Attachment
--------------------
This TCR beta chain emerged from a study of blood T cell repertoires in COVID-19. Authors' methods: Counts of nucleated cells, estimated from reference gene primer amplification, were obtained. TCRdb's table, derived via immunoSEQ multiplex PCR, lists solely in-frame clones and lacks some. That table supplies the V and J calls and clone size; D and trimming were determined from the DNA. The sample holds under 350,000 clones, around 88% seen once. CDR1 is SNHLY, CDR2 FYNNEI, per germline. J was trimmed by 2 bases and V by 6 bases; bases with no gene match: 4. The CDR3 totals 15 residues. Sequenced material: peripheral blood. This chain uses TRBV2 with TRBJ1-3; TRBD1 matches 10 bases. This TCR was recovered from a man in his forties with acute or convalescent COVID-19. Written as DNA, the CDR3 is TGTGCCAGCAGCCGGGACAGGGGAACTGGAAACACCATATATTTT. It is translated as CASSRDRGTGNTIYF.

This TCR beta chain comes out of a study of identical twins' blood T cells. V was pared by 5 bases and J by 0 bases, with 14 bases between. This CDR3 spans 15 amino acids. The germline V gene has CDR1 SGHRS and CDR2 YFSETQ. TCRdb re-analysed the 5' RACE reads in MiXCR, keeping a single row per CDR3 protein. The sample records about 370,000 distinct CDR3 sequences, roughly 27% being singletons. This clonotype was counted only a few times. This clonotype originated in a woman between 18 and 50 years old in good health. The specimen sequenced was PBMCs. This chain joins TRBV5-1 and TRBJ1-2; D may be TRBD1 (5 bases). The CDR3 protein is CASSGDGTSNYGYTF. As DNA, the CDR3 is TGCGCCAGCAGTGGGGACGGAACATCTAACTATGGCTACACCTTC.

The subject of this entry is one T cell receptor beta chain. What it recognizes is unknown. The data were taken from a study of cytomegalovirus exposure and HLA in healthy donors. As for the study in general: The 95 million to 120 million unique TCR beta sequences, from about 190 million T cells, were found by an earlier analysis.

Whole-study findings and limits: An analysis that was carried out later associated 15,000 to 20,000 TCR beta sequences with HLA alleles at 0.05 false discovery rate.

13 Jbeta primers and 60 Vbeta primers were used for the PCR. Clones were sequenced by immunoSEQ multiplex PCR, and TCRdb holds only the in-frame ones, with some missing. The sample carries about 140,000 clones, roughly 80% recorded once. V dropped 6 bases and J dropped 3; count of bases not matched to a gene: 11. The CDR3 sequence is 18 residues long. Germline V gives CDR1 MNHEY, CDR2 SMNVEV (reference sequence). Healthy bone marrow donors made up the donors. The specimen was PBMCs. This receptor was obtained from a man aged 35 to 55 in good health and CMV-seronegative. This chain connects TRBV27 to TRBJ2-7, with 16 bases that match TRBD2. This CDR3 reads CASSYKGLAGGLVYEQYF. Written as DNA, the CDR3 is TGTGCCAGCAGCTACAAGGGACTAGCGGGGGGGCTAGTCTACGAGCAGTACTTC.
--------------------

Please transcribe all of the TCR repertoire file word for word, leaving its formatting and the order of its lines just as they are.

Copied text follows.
This TCR beta chain emerged from a study of blood T cell repertoires in COVID-19. Authors' methods: Counts of nucleated cells, estimated from reference gene primer amplification, were obtained. TCRdb's table, derived via immunoSEQ multiplex PCR, lists solely in-frame clones and lacks some. That table supplies the V and J calls and clone size; D and trimming were determined from the DNA. The sample holds under 350,000 clones, around 88% seen once. CDR1 is SNHLY, CDR2 FYNNEI, per germline. J was trimmed by 2 bases and V by 6 bases; bases with no gene match: 4. The CDR3 totals 15 residues. Sequenced material: peripheral blood. This chain uses TRBV2 with TRBJ1-3; TRBD1 matches 10 bases. This TCR was recovered from a man in his forties with acute or convalescent COVID-19. Written as DNA, the CDR3 is TGTGCCAGCAGCCGGGACAGGGGAACTGGAAACACCATATATTTT. It is translated as CASSRDRGTGNTIYF.

This TCR beta chain comes out of a study of identical twins' blood T cells. V was pared by 5 bases and J by 0 bases, with 14 bases between. This CDR3 spans 15 amino acids. The germline V gene has CDR1 SGHRS and CDR2 YFSETQ. TCRdb re-analysed the 5' RACE reads in MiXCR, keeping a single row per CDR3 protein. The sample records about 370,000 distinct CDR3 sequences, roughly 27% being singletons. This clonotype was counted only a few times. This clonotype originated in a woman between 18 and 50 years old in good health. The specimen sequenced was PBMCs. This chain joins TRBV5-1 and TRBJ1-2; D may be TRBD1 (5 bases). The CDR3 protein is CASSGDGTSNYGYTF. As DNA, the CDR3 is TGCGCCAGCAGTGGGGACGGAACATCTAACTATGGCTACACCTTC.

The subject of this entry is one T cell receptor beta chain. What it recognizes is unknown. The data were taken from a study of cytomegalovirus exposure and HLA in healthy donors. As for the study in general: The 95 million to 120 million unique TCR beta sequences, from about 190 million T cells, were found by an earlier analysis.

Whole-study findings and limits: An analysis that was carried out later associated 15,000 to 20,000 TCR beta sequences with HLA alleles at 0.05 false discovery rate.

13 Jbeta primers and 60 Vbeta primers were used for the PCR. Clones were sequenced by immunoSEQ multiplex PCR, and TCRdb holds only the in-frame ones, with some missing. The sample carries about 140,000 clones, roughly 80% recorded once. V dropped 6 bases and J dropped 3; count of bases not matched to a gene: 11. The CDR3 sequence is 18 residues long. Germline V gives CDR1 MNHEY, CDR2 SMNVEV (reference sequence). Healthy bone marrow donors made up the donors. The specimen was PBMCs. This receptor was obtained from a man aged 35 to 55 in good health and CMV-seronegative. This chain connects TRBV27 to TRBJ2-7, with 16 bases that match TRBD2. This CDR3 reads CASSYKGLAGGLVYEQYF. Written as DNA, the CDR3 is TGTGCCAGCAGCTACAAGGGACTAGCGGGGGGGCTAGTCTACGAGCAGTACTTC.